ELLIOTT: Baxley and other former state and federal prosecutors have joined in a friend-of-the-court brief to intervene in the case.
BAXLEY: It's terrible that he's been on death row all these years, but there's still time to correct the injustice and keep it from getting worse.
ELLIOTT: And it's not only prosecutors weighing in. Former judges filed a brief calling the case a, quote, "reprehensible miscarriage of justice that may otherwise lead to the execution of a likely innocent man." It's signed by two former chief justices of the Alabama Supreme Court. There's a brief from legal scholars, another from faith-based groups and from public defenders and the criminal defense bar, all represented by some of Alabama's most prestigious law firms.
JOYCE WHITE VANCE: This is extraordinarily unusual.
ELLIOTT: University of Alabama law professor Joyce White Vance is a former U.S. attorney for the Northern District of Alabama who signed on the prosecutor's brief. She says this case comes as more and more district attorneys are looking back with a new racial justice lens, establishing units to make sure prior convictions stand up.
WHITE VANCE: Since 2002, these conviction integrity units have processed more than 400 cases where people were wrongfully convicted. So most of the time, law enforcement gets it right. Most prosecutors are fine people who are committed to fairness and justice. But it's clear that there are some flaws in the system, and it's our obligation to correct those.
ELLIOTT: Jefferson County DA Danny Carr had promised during his campaign to establish a conviction integrity unit. The Toforest Johnson case was among the first to get reexamined. Carr declined an interview with NPR. Birmingham attorney Lindsey Boney represents the Innocence Project in Johnson's case. He says Carr's motion for a new trial is groundbreaking.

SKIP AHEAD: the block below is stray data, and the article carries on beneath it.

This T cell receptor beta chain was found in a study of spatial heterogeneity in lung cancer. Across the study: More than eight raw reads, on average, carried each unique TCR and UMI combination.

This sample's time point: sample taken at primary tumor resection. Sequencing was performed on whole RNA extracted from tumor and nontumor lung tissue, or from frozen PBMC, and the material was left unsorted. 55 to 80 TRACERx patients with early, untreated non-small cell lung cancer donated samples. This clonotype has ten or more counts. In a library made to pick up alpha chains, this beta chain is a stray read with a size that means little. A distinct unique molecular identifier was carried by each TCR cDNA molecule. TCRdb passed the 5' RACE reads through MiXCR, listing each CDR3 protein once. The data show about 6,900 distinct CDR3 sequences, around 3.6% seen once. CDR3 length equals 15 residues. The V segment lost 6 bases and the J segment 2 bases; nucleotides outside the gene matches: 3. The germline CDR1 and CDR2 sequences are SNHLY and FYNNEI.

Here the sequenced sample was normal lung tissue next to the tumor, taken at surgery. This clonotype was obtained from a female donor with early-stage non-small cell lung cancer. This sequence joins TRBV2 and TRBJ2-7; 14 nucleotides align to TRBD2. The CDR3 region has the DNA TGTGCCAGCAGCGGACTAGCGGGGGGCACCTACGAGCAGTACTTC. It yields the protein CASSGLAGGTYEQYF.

LINDSEY BONEY: He met with witnesses and with the victim's family, and he met with the line prosecutor. And last June, Danny Carr said, I think Toforest Johnson deserves a new trial. And that was a very significant bombshell filing. The courts that now have jurisdiction over this case ought to take notice that there's something here.
ELLIOTT: What's striking is that Carr says the original lead prosecutor has concerns about the case and supports a new trial. Boney says the legitimacy of the judicial system is at stake.
BONEY: It really is a case where the state should step back.
ELLIOTT: But Alabama's top law enforcement officer, Attorney General Steve Marshall, is fighting Johnson's death row appeal. He declined an interview. A spokesman says the office has not taken a position on all the briefs seeking a new trial because those legal filings are on hold until the reward money disclosure issue is resolved.
POOLE: Oh, here's a group picture.
ELLIOTT: Shanaye Poole keeps old photographs of her playing with her father when she was a toddler. In this one, her dad has squeezed his grown body into a child's backyard play set.
POOLE: Look at this one. You can just see the joy on his face. I love that picture of him.
ELLIOTT: Toforest Johnson is now 48 years old and has been on Alabama's death row for nearly half his life. His five children are grown and have children of their own. Poole says they maintain their bond through Friday visits and lots of phone calls and letters. Poole says her dad has not given up on the justice system. She's optimistic they're at last getting the traction they need to clear his name.
POOLE: My hope is that Toforest Johnson will be the reason why the next man won't have to go through two decades behind bars for something that he or she didn't do.
ELLIOTT: Poole says her father's case is not an anomaly but a symptom of a system that needs repair.
Debbie Elliott, NPR News, Birmingham.